Okay, I'm pretty well aware of the fact that you will either love me or not love me so much after reading this post... Let's just say this last week gave me enough time to reflect on my running. This post is going to be brutally honest...
1. There is no such thing as a magic pill that will fix an injury within minutes - apparently there actually are things that money can't buy;
2. Battling an injury turns me into an evil witch, and a cranky one too. I'm not even mentioning how frustrated and depressed I'm feeling at the moment. Thank the running gods for the gift that's called a limoncello/prosecco cocktail;
3. Start running last January + no prior running experience + running your second marathon this year + aiming to BQ on your first road marathon + your first marathon ever being a 6.300 ft elevation mountain marathon = my body doesn't like me. Not to mention that the BQ-attempt isn't a really realistic time goal for the first road marathon...especially since you haven't even celebrated your first year of running-aniversary yet.
4. Battling a knee injury and still being able to run 50% of your total mileage in the last week - painfree - (my PT told me I could give it a try) isn't bad - it's not bad at all. So you shouldn't feel bad for pulling the plug on a 20-miler after 9 miles. It was the wise thing to do!
5. Stop focussing on mileage and time goals and put the fun back into running! That's so much more important than constantly pushing it and not being able to enjoy the scenery. Running is a gift!
6. This one is important! Stop comparing yourself to others and stop caring about what others might think of your running! If others are running more miles a week, who cares! Being able to battle 48 mile / 77K -weeks in your first year of running, when others are battling 50 mile/80K-60 mile/96K weeks with years and years of experience, is not something to make you feel bad about yourself. At all! And who cares if others are faster...if (and that's a big 'if') they truly believe that you're slow and not to be considered a runner for not running a 3:30 marathon (or faster) they are probably not worthy of your time and energy.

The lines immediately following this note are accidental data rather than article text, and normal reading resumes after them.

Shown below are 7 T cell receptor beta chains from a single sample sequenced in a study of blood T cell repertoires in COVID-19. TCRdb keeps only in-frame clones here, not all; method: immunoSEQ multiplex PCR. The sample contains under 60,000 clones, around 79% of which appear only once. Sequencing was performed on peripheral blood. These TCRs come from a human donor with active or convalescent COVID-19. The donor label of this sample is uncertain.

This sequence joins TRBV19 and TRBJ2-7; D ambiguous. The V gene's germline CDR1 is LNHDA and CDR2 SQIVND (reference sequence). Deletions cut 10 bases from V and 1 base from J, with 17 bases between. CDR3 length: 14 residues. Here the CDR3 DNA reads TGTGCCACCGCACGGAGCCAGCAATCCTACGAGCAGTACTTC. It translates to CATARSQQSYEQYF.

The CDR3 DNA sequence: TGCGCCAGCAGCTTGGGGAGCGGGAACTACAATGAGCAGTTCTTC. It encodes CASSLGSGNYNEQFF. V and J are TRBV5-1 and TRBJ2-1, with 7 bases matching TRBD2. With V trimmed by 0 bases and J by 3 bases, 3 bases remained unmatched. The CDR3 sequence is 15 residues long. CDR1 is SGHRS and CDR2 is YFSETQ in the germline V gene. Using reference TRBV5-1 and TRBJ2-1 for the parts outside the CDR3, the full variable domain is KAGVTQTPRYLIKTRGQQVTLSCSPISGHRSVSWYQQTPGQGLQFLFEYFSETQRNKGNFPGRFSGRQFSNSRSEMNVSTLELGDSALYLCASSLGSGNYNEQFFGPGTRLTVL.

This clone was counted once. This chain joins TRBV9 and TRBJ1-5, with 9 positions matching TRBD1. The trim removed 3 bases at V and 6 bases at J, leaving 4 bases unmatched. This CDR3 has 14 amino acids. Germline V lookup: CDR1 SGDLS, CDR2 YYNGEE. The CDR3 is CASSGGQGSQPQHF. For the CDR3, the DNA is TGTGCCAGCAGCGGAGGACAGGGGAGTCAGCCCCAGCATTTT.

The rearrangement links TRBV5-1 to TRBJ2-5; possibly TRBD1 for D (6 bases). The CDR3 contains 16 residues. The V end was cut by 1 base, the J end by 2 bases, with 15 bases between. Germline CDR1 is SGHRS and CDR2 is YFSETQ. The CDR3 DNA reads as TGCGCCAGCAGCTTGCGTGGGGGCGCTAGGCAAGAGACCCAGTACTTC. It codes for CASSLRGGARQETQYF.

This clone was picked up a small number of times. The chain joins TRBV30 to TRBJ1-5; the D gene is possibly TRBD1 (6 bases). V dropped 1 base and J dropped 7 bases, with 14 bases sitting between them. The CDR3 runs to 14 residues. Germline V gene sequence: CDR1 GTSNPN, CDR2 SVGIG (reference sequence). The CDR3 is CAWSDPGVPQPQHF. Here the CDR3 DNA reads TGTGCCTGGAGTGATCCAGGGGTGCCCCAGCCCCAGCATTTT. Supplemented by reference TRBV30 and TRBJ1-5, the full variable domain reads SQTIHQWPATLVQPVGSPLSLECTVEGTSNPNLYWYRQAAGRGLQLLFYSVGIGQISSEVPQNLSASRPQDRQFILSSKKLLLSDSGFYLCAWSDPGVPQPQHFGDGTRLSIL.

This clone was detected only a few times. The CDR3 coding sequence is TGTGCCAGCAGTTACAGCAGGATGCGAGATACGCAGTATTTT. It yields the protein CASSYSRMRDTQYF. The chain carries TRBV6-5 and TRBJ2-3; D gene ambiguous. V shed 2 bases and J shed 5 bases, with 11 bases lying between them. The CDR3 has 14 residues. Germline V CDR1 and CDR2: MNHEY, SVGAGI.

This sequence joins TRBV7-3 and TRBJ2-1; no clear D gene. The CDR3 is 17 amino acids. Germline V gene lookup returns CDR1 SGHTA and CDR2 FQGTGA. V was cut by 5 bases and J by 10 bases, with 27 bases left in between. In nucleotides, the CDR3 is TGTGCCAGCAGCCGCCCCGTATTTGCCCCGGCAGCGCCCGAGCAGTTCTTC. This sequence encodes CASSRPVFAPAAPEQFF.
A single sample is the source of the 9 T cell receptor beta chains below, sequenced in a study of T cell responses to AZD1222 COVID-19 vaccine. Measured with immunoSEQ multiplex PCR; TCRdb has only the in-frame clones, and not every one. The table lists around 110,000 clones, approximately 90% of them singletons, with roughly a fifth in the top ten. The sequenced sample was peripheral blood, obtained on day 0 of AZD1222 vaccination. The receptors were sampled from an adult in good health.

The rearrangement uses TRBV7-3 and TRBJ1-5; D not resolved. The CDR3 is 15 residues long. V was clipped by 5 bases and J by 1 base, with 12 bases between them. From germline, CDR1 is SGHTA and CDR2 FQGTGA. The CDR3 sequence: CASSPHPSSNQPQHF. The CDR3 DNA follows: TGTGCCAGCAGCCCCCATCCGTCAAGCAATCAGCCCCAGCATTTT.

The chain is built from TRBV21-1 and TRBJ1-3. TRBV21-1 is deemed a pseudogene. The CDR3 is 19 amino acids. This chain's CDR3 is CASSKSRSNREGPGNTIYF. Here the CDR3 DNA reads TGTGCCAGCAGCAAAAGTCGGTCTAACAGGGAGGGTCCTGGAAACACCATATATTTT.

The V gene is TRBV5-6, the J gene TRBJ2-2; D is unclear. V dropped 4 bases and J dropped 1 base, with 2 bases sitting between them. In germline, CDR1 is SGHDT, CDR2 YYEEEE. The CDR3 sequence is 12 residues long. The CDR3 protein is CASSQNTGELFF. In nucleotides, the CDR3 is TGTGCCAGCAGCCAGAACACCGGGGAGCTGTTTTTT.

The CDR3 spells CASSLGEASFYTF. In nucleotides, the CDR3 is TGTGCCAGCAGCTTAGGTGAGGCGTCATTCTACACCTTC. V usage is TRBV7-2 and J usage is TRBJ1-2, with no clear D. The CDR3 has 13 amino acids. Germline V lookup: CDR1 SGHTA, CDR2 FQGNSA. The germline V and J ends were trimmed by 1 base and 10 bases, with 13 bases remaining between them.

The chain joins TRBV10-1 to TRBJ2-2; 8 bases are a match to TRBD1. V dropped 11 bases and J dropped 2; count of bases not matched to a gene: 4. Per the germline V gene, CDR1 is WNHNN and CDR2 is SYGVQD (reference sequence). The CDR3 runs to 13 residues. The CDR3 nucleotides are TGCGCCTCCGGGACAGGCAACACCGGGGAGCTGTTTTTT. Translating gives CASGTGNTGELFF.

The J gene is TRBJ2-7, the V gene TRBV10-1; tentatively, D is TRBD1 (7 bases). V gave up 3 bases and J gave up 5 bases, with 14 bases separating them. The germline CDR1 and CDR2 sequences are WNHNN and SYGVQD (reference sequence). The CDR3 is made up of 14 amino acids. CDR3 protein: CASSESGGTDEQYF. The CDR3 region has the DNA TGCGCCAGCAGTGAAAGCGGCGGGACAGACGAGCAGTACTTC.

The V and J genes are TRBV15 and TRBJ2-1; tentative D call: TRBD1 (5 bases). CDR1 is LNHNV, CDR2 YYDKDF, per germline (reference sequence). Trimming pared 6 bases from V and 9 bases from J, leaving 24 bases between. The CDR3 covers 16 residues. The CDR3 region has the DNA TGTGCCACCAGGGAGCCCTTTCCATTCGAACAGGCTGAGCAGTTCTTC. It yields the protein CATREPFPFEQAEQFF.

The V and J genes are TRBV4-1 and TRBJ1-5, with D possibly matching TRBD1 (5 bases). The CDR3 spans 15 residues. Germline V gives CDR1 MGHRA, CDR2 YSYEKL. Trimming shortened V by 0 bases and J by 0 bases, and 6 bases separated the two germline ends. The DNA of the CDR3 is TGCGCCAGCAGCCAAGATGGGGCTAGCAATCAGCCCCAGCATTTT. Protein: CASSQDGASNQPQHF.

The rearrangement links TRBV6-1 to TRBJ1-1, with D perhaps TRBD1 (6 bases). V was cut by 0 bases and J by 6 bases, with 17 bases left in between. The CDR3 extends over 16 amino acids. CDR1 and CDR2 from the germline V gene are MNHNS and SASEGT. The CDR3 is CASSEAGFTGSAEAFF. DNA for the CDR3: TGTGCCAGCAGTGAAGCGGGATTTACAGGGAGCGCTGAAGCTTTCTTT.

7. This is your first year of running! Hello! Stop comparing your times and mileage to runners that have years and years of experience and dozens of marathons under the belt. Stop feeling bad about yourself!
8. You're not a guy (I'm pretty sure...I just checked to be certain), so don't expect your finishing times to be the same as the time it would take an equally trained guy to finish the same distance. And if you really want to compare your times...stick to your own gender (and age group).
9. You're not a speedster. You love the distance and want to focus on ultra-marathons, and more specific: mountain marathons. So stop trying to be a speedster and a long distance runner at the same time. Stick to those mountains - you love the mountains!
10. Being able to run the New York Marathon is a true gift. A true true gift. So...slow down and enjoy the ride. There's no point in racing through that city, being in pain and pushing yourself to the point where you might want to puke. Stick to a somewhat slower pace - go find the sub 4-hour pace group and hang around. Take some pictures. Listen to the Gospel choirs. Hand out some high fives. Finish (if my body doesn't decide to pull the plug on me) with tired legs, but not tired to a point where you won't be able to enjoy and walk around New York City in the week after the marathon.
So, here I go, I surrender. I will NOT give that BQ a try on my first road marathon. I won't. My knee pointed out to me - and made it pretty clear - that I should not do that. So, on to Plan B.
(i) Enjoy the New York City Marathon;
(ii) Listen to my body;
(iii) Rest my body in the next 4 weeks;
A big Thank You to all the wonderful runners-bloggers I've met in the last couple of months. You make my running journey so much more special!